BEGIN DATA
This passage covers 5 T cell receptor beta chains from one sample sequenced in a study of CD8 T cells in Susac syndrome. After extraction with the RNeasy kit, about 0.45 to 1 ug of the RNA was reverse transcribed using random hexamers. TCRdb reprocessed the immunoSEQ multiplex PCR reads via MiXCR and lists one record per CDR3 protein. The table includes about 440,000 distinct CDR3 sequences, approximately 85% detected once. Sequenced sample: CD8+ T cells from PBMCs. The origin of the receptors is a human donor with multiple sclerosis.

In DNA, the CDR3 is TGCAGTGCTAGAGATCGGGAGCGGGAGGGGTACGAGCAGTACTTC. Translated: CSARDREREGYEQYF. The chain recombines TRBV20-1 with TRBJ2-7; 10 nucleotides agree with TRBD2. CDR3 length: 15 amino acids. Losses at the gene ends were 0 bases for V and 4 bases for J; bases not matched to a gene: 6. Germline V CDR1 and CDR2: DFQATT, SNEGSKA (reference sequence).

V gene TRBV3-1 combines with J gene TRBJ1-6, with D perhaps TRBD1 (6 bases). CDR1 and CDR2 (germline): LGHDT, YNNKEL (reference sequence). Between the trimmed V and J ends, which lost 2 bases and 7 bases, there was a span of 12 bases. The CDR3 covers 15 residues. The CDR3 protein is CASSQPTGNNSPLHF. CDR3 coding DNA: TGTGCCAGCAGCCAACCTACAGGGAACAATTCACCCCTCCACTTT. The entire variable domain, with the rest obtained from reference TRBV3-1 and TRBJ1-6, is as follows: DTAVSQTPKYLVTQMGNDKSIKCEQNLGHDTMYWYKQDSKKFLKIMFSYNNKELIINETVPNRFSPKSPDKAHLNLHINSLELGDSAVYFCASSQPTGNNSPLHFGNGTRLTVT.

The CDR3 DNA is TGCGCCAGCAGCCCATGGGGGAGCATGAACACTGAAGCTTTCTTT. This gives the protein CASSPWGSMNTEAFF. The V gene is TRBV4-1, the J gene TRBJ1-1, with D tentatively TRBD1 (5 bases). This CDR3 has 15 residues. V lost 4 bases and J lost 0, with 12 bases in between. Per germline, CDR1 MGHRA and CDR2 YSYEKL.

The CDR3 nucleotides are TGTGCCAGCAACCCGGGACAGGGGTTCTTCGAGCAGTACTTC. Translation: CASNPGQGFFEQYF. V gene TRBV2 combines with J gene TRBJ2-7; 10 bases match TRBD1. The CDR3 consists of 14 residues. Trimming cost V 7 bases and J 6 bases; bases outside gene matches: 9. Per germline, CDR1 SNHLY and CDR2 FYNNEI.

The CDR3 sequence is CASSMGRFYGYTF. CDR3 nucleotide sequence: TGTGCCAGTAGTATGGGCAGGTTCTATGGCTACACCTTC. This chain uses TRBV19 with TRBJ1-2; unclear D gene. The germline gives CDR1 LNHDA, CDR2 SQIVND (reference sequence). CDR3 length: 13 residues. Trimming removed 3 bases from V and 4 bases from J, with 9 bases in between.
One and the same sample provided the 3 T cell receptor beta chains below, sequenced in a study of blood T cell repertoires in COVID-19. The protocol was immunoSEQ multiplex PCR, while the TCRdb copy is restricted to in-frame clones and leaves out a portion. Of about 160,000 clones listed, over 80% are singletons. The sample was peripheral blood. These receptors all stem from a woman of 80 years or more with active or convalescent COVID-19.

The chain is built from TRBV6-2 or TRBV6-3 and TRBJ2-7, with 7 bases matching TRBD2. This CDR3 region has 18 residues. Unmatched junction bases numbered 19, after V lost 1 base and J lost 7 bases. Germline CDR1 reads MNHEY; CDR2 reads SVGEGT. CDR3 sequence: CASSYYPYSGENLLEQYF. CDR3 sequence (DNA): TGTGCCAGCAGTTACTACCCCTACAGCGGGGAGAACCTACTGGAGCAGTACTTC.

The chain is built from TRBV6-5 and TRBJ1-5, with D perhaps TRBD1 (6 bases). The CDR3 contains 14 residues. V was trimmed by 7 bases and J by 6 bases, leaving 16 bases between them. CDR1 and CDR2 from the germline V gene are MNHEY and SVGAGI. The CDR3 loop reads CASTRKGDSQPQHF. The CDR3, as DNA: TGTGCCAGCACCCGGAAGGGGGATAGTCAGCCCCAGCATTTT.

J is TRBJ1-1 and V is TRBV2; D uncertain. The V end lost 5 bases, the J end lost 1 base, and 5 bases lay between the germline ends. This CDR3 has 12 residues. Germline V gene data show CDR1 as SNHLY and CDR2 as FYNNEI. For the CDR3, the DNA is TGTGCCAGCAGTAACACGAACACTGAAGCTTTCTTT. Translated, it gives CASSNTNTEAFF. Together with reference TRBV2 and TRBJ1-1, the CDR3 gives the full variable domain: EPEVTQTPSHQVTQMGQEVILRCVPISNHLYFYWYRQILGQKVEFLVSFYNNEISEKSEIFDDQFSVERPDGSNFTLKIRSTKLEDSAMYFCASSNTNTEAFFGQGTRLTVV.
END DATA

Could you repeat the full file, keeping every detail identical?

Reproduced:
This passage covers 5 T cell receptor beta chains from one sample sequenced in a study of CD8 T cells in Susac syndrome. After extraction with the RNeasy kit, about 0.45 to 1 ug of the RNA was reverse transcribed using random hexamers. TCRdb reprocessed the immunoSEQ multiplex PCR reads via MiXCR and lists one record per CDR3 protein. The table includes about 440,000 distinct CDR3 sequences, approximately 85% detected once. Sequenced sample: CD8+ T cells from PBMCs. The origin of the receptors is a human donor with multiple sclerosis.

In DNA, the CDR3 is TGCAGTGCTAGAGATCGGGAGCGGGAGGGGTACGAGCAGTACTTC. Translated: CSARDREREGYEQYF. The chain recombines TRBV20-1 with TRBJ2-7; 10 nucleotides agree with TRBD2. CDR3 length: 15 amino acids. Losses at the gene ends were 0 bases for V and 4 bases for J; bases not matched to a gene: 6. Germline V CDR1 and CDR2: DFQATT, SNEGSKA (reference sequence).

V gene TRBV3-1 combines with J gene TRBJ1-6, with D perhaps TRBD1 (6 bases). CDR1 and CDR2 (germline): LGHDT, YNNKEL (reference sequence). Between the trimmed V and J ends, which lost 2 bases and 7 bases, there was a span of 12 bases. The CDR3 covers 15 residues. The CDR3 protein is CASSQPTGNNSPLHF. CDR3 coding DNA: TGTGCCAGCAGCCAACCTACAGGGAACAATTCACCCCTCCACTTT. The entire variable domain, with the rest obtained from reference TRBV3-1 and TRBJ1-6, is as follows: DTAVSQTPKYLVTQMGNDKSIKCEQNLGHDTMYWYKQDSKKFLKIMFSYNNKELIINETVPNRFSPKSPDKAHLNLHINSLELGDSAVYFCASSQPTGNNSPLHFGNGTRLTVT.

The CDR3 DNA is TGCGCCAGCAGCCCATGGGGGAGCATGAACACTGAAGCTTTCTTT. This gives the protein CASSPWGSMNTEAFF. The V gene is TRBV4-1, the J gene TRBJ1-1, with D tentatively TRBD1 (5 bases). This CDR3 has 15 residues. V lost 4 bases and J lost 0, with 12 bases in between. Per germline, CDR1 MGHRA and CDR2 YSYEKL.

The CDR3 nucleotides are TGTGCCAGCAACCCGGGACAGGGGTTCTTCGAGCAGTACTTC. Translation: CASNPGQGFFEQYF. V gene TRBV2 combines with J gene TRBJ2-7; 10 bases match TRBD1. The CDR3 consists of 14 residues. Trimming cost V 7 bases and J 6 bases; bases outside gene matches: 9. Per germline, CDR1 SNHLY and CDR2 FYNNEI.

The CDR3 sequence is CASSMGRFYGYTF. CDR3 nucleotide sequence: TGTGCCAGTAGTATGGGCAGGTTCTATGGCTACACCTTC. This chain uses TRBV19 with TRBJ1-2; unclear D gene. The germline gives CDR1 LNHDA, CDR2 SQIVND (reference sequence). CDR3 length: 13 residues. Trimming removed 3 bases from V and 4 bases from J, with 9 bases in between.
One and the same sample provided the 3 T cell receptor beta chains below, sequenced in a study of blood T cell repertoires in COVID-19. The protocol was immunoSEQ multiplex PCR, while the TCRdb copy is restricted to in-frame clones and leaves out a portion. Of about 160,000 clones listed, over 80% are singletons. The sample was peripheral blood. These receptors all stem from a woman of 80 years or more with active or convalescent COVID-19.

The chain is built from TRBV6-2 or TRBV6-3 and TRBJ2-7, with 7 bases matching TRBD2. This CDR3 region has 18 residues. Unmatched junction bases numbered 19, after V lost 1 base and J lost 7 bases. Germline CDR1 reads MNHEY; CDR2 reads SVGEGT. CDR3 sequence: CASSYYPYSGENLLEQYF. CDR3 sequence (DNA): TGTGCCAGCAGTTACTACCCCTACAGCGGGGAGAACCTACTGGAGCAGTACTTC.

The chain is built from TRBV6-5 and TRBJ1-5, with D perhaps TRBD1 (6 bases). The CDR3 contains 14 residues. V was trimmed by 7 bases and J by 6 bases, leaving 16 bases between them. CDR1 and CDR2 from the germline V gene are MNHEY and SVGAGI. The CDR3 loop reads CASTRKGDSQPQHF. The CDR3, as DNA: TGTGCCAGCACCCGGAAGGGGGATAGTCAGCCCCAGCATTTT.

J is TRBJ1-1 and V is TRBV2; D uncertain. The V end lost 5 bases, the J end lost 1 base, and 5 bases lay between the germline ends. This CDR3 has 12 residues. Germline V gene data show CDR1 as SNHLY and CDR2 as FYNNEI. For the CDR3, the DNA is TGTGCCAGCAGTAACACGAACACTGAAGCTTTCTTT. Translated, it gives CASSNTNTEAFF. Together with reference TRBV2 and TRBJ1-1, the CDR3 gives the full variable domain: EPEVTQTPSHQVTQMGQEVILRCVPISNHLYFYWYRQILGQKVEFLVSFYNNEISEKSEIFDDQFSVERPDGSNFTLKIRSTKLEDSAMYFCASSNTNTEAFFGQGTRLTVV.